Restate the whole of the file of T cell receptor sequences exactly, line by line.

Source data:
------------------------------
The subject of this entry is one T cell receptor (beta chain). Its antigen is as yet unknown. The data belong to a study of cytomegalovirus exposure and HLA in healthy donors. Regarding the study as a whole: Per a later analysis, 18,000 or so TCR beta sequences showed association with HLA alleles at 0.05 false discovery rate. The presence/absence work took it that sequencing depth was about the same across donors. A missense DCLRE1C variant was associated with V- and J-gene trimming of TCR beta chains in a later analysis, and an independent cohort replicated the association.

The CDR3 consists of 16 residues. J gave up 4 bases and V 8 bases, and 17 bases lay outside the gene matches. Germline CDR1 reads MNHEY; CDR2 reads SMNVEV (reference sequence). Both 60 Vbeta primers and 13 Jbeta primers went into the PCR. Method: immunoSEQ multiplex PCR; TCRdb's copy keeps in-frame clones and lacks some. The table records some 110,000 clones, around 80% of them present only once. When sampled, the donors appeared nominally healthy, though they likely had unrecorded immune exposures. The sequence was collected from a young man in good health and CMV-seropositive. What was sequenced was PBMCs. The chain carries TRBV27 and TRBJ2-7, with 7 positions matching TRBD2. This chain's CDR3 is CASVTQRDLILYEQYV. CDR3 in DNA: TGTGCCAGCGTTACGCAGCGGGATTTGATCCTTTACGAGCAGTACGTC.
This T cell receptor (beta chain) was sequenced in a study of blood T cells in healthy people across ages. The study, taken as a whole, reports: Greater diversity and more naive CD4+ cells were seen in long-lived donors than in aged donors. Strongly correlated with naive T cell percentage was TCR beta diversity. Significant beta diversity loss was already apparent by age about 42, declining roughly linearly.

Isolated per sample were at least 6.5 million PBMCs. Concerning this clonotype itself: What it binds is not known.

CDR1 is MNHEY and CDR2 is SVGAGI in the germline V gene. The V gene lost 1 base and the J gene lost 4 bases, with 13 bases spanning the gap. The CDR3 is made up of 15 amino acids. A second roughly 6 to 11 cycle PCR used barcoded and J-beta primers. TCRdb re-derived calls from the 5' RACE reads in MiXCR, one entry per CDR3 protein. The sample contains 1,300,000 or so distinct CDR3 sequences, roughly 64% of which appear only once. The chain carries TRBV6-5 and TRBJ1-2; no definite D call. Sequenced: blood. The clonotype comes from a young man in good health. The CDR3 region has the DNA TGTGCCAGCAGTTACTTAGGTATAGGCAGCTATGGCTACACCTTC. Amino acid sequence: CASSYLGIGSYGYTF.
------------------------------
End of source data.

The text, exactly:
The subject of this entry is one T cell receptor (beta chain). Its antigen is as yet unknown. The data belong to a study of cytomegalovirus exposure and HLA in healthy donors. Regarding the study as a whole: Per a later analysis, 18,000 or so TCR beta sequences showed association with HLA alleles at 0.05 false discovery rate. The presence/absence work took it that sequencing depth was about the same across donors. A missense DCLRE1C variant was associated with V- and J-gene trimming of TCR beta chains in a later analysis, and an independent cohort replicated the association.

The CDR3 consists of 16 residues. J gave up 4 bases and V 8 bases, and 17 bases lay outside the gene matches. Germline CDR1 reads MNHEY; CDR2 reads SMNVEV (reference sequence). Both 60 Vbeta primers and 13 Jbeta primers went into the PCR. Method: immunoSEQ multiplex PCR; TCRdb's copy keeps in-frame clones and lacks some. The table records some 110,000 clones, around 80% of them present only once. When sampled, the donors appeared nominally healthy, though they likely had unrecorded immune exposures. The sequence was collected from a young man in good health and CMV-seropositive. What was sequenced was PBMCs. The chain carries TRBV27 and TRBJ2-7, with 7 positions matching TRBD2. This chain's CDR3 is CASVTQRDLILYEQYV. CDR3 in DNA: TGTGCCAGCGTTACGCAGCGGGATTTGATCCTTTACGAGCAGTACGTC.
This T cell receptor (beta chain) was sequenced in a study of blood T cells in healthy people across ages. The study, taken as a whole, reports: Greater diversity and more naive CD4+ cells were seen in long-lived donors than in aged donors. Strongly correlated with naive T cell percentage was TCR beta diversity. Significant beta diversity loss was already apparent by age about 42, declining roughly linearly.

Isolated per sample were at least 6.5 million PBMCs. Concerning this clonotype itself: What it binds is not known.

CDR1 is MNHEY and CDR2 is SVGAGI in the germline V gene. The V gene lost 1 base and the J gene lost 4 bases, with 13 bases spanning the gap. The CDR3 is made up of 15 amino acids. A second roughly 6 to 11 cycle PCR used barcoded and J-beta primers. TCRdb re-derived calls from the 5' RACE reads in MiXCR, one entry per CDR3 protein. The sample contains 1,300,000 or so distinct CDR3 sequences, roughly 64% of which appear only once. The chain carries TRBV6-5 and TRBJ1-2; no definite D call. Sequenced: blood. The clonotype comes from a young man in good health. The CDR3 region has the DNA TGTGCCAGCAGTTACTTAGGTATAGGCAGCTATGGCTACACCTTC. Amino acid sequence: CASSYLGIGSYGYTF.